Article (grammar)

An article (with the linguistic glossing abbreviation ART) is a word that is used with a noun (as a standalone word or a prefix or suffix) to specify grammatical definiteness of the noun, and in some languages extending to volume or numerical scope.

The articles in English grammar are the and a/an, and in certain contexts some. "An" and "a" are modern forms of the Old English "an", which in Anglian dialects was the number "one" (compare "on" in Saxon dialects) and survived into Modern Scots as the number "owan". Both "on" (respelled "one" by the Norman language) and "an" survived into Modern English, with "one" used as the number and "an" ("a", before nouns that begin with a consonant sound) as an indefinite article.

In many languages, articles are a special part of speech which cannot be easily combined[clarification needed] with other parts of speech. In English grammar, articles are frequently considered part of a broader category called determiners, which contains articles, demonstratives (such as "this" and "that"), possessive determiners (such as "my" and "his"), and quantifiers (such as "all" and "few").[1] Articles and other determiners are also sometimes counted as a type of adjective, since they describe the words that they precede.[2]

In languages that employ articles, every common noun, with some exceptions, is expressed with a certain definiteness, definite or indefinite, as an attribute (similar to the way many languages express every noun with a certain grammatical number—singular or plural—or a grammatical gender). Articles are among the most common words in many languages; in English, for example, the most frequent word is the.[3]

Articles are usually categorized as either definite or indefinite.[4] A few languages with well-developed systems of articles may distinguish additional subtypes. Within each type, languages may have various forms of each article, due to conforming to grammatical attributes such as gender, number, or case. Articles may also be modified as influenced by adjacent sounds or words as in elision (e.g., French "le" becoming "l'" before a vowel), epenthesis (e.g., English "a" becoming "an" before a vowel), or contraction (e.g. Irish "i + na" becoming "sna").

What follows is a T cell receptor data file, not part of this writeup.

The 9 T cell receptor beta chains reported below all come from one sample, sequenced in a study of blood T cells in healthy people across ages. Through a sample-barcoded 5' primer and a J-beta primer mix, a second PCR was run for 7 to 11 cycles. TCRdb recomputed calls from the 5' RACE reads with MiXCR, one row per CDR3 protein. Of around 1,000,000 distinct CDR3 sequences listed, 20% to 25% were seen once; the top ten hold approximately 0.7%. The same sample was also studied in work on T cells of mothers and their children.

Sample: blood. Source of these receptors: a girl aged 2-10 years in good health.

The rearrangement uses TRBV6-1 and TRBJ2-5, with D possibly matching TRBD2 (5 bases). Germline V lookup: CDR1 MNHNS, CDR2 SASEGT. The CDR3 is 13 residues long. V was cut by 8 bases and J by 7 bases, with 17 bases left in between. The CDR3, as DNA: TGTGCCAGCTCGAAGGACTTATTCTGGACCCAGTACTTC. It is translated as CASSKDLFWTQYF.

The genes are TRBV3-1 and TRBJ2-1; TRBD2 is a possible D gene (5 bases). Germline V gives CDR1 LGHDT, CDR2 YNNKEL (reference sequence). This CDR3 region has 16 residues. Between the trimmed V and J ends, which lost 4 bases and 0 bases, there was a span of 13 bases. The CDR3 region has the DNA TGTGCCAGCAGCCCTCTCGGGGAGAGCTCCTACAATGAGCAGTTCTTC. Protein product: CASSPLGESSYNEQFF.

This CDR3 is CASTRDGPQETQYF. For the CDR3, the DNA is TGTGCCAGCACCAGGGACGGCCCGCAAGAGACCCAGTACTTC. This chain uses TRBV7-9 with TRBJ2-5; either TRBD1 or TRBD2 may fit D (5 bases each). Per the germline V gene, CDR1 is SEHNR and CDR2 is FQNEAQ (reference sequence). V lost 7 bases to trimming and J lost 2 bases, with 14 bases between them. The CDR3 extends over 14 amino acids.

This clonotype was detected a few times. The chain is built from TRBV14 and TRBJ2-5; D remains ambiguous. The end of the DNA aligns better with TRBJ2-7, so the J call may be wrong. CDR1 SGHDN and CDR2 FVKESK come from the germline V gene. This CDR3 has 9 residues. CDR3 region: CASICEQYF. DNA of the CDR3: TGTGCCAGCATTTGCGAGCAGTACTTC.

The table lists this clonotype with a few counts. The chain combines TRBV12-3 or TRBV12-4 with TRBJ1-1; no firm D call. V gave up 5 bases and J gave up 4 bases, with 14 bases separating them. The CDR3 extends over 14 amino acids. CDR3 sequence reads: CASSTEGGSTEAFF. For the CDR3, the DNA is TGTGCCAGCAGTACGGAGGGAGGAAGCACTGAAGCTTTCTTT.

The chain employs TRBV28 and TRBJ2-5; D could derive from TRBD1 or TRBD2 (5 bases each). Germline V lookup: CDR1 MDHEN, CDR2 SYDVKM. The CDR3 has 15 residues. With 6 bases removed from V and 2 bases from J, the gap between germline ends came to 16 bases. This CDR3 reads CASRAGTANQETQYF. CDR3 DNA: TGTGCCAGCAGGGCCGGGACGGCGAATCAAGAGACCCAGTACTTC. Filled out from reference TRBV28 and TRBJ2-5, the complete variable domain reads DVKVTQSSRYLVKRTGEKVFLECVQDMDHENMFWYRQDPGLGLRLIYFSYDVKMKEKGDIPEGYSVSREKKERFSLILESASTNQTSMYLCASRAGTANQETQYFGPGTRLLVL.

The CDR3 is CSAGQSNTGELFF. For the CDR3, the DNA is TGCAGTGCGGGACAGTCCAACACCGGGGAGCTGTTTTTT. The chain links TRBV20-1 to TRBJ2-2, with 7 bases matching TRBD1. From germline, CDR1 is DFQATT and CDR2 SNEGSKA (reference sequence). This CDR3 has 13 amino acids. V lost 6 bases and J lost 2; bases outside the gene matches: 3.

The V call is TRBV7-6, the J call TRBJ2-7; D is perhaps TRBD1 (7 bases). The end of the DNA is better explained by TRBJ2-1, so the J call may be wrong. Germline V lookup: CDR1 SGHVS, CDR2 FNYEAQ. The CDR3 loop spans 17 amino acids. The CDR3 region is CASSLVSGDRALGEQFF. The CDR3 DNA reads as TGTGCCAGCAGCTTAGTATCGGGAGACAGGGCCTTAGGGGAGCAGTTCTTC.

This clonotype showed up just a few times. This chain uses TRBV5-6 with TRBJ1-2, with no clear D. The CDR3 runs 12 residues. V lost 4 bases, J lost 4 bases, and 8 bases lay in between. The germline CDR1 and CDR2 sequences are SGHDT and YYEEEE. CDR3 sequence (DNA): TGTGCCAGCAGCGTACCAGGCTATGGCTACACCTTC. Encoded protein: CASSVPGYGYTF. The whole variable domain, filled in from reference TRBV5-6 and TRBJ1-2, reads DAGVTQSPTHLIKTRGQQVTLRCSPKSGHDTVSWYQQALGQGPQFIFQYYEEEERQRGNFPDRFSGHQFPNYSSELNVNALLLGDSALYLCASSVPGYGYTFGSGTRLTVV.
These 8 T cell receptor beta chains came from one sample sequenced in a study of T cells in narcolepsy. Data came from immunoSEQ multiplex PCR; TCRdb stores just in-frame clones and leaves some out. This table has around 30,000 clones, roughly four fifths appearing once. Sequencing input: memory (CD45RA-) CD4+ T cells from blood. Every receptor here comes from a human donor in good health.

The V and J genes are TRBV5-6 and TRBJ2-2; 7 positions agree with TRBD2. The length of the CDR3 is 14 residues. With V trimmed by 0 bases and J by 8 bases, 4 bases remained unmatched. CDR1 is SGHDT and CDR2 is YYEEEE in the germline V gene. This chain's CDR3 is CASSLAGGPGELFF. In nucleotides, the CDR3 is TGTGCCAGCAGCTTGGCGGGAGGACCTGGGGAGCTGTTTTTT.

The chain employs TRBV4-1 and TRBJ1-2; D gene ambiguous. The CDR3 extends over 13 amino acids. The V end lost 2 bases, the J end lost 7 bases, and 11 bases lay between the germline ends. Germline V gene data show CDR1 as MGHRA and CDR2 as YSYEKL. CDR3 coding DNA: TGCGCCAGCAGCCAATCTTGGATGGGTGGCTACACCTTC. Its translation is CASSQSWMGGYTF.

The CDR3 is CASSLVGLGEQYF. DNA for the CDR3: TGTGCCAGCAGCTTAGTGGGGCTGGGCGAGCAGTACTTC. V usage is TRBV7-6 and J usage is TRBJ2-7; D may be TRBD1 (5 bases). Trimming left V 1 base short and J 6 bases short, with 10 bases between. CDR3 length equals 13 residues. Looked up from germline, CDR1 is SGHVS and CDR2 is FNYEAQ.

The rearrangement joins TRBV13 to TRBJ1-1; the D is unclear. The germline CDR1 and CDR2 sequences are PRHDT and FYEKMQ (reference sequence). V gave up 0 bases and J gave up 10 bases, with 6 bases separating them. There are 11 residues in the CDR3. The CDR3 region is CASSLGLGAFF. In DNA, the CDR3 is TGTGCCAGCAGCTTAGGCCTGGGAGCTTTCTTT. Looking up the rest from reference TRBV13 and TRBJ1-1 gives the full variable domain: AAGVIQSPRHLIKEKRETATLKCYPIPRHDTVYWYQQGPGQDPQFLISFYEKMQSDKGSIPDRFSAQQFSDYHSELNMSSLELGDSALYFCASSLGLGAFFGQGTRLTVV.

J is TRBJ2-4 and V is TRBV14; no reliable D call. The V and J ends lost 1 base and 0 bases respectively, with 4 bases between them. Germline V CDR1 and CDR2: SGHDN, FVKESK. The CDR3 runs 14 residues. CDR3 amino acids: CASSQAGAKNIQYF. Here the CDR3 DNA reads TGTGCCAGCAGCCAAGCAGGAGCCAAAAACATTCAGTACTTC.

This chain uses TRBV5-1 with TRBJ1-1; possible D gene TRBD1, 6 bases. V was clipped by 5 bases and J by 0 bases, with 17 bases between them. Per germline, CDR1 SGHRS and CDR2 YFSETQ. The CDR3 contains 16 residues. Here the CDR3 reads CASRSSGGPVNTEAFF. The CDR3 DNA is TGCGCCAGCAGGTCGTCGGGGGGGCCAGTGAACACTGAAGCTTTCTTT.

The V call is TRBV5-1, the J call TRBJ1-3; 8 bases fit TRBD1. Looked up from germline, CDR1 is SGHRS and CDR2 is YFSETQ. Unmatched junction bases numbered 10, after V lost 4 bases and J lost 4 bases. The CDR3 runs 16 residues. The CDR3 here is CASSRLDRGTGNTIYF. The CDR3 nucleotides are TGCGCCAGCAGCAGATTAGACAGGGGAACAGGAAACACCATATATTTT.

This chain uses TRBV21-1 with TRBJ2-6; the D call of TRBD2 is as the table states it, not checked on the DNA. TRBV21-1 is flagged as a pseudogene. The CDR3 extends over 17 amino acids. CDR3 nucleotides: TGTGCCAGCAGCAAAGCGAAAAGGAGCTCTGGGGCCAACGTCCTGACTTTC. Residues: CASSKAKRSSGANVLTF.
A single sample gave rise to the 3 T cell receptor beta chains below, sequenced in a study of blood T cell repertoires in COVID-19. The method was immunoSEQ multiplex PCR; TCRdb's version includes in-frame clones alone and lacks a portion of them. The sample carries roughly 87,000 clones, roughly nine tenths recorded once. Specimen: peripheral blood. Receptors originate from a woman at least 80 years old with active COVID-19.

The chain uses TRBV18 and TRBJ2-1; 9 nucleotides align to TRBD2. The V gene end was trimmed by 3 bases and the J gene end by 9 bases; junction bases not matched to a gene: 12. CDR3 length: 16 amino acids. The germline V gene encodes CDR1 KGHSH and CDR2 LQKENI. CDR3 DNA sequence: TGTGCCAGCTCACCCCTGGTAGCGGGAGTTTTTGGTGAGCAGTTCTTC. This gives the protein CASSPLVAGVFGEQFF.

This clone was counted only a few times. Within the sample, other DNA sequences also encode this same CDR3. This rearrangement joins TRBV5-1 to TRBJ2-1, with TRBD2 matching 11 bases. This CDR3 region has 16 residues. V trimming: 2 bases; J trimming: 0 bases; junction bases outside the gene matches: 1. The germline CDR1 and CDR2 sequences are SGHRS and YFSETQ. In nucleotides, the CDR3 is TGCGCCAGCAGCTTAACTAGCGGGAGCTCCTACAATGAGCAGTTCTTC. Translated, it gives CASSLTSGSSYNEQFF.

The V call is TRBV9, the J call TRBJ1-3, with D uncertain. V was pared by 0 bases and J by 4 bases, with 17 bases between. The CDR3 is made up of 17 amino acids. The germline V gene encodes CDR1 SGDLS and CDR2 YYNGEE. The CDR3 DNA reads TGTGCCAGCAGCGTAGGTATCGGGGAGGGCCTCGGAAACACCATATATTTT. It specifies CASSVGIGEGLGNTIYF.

Definite article

The definite article is used to refer to a particular member of a group or class. It may be something that the speaker has already mentioned or it may be something uniquely specified. There is one definite article in English, for both singular and plural nouns: the:

The children know the fastest way home.

The sentence above refers to specific children and a specific way home; it contrasts with the much more general observation that:

Children know the fastest ways home.

The latter sentence refers to children in general and their specific ways home. Likewise,

Give me the book.

refers to a specific book whose identity is known or obvious to the listener; as such it has a markedly different meaning from

Give me a book.

which uses an indefinite article, which does not specify what book is to be given.

The definite article can also be used in English to indicate a specific class among other classes:

The cabbage white butterfly lays its eggs on members of the Brassica genus.

However, recent developments show that definite articles are morphological elements linked to certain noun types due to lexicalization. Under this point of view, definiteness does not play a role in the selection of a definite article more than the lexical entry attached to the article.[clarification needed][5][6]

Other Languages
Afrikaans: Lidwoord
asturianu: Artículu
Bân-lâm-gú: Koàn-sû
беларуская: Артыкль
български: Членуване
bosanski: Član
brezhoneg: Ger-mell
català: Article
čeština: Člen (mluvnice)
Cymraeg: Bannod
dansk: Kendeord
فارسی: حرف تعریف
føroyskt: Kenniorð
Frysk: Lidwurd
Gàidhlig: Alt (gràmar)
한국어: 관사
hrvatski: Član
Bahasa Indonesia: Artikula
íslenska: Greinir
ქართული: არტიკლი
қазақша: Артикль
Кыргызча: Артикль
latviešu: Artikuls
lietuvių: Artikelis
Limburgs: Lidwoord
magyar: Névelő
македонски: Член (граматика)
Nederlands: Lidwoord
日本語: 冠詞
norsk nynorsk: Ordklassen artikkel
oʻzbekcha/ўзбекча: Artikl
Plattdüütsch: Artikel (Woortoort)
polski: Przedimek
русский: Артикль
Seeltersk: Geslächtswoud
Simple English: Article (grammar)
српски / srpski: Gramatički član
srpskohrvatski / српскохрватски: Član (gramatika)
тоҷикӣ: Артикл
Türkçe: Tanımlık
українська: Артикль
中文: 冠词